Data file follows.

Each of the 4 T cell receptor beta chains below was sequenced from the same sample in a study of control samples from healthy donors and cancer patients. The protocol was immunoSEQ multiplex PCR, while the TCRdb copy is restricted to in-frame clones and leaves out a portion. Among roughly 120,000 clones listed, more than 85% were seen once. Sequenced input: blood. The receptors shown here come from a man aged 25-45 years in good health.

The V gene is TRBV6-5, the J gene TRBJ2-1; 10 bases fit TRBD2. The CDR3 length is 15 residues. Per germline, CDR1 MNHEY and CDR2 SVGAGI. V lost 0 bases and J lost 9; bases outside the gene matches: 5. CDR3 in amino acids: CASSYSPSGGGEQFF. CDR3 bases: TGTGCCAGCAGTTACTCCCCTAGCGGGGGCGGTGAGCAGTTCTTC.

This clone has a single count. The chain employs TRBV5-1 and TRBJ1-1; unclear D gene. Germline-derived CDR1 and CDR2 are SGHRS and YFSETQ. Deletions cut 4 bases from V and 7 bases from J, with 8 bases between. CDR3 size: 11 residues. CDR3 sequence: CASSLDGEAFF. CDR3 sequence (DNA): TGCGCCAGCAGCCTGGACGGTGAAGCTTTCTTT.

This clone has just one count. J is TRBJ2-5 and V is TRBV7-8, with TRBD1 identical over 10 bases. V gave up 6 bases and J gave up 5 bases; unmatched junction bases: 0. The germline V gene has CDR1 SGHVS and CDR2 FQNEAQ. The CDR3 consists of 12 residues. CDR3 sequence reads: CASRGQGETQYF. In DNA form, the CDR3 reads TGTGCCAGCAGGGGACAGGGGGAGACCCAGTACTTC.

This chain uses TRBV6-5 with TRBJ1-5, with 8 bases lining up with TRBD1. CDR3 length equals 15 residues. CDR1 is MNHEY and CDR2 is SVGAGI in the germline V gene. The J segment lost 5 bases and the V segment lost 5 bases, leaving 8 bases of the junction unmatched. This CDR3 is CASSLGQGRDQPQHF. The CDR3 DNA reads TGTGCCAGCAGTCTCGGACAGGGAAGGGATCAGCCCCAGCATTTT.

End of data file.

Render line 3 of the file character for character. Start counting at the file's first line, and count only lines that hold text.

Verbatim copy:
This clone has a single count. The chain employs TRBV5-1 and TRBJ1-1; unclear D gene. Germline-derived CDR1 and CDR2 are SGHRS and YFSETQ. Deletions cut 4 bases from V and 7 bases from J, with 8 bases between. CDR3 size: 11 residues. CDR3 sequence: CASSLDGEAFF. CDR3 sequence (DNA): TGCGCCAGCAGCCTGGACGGTGAAGCTTTCTTT.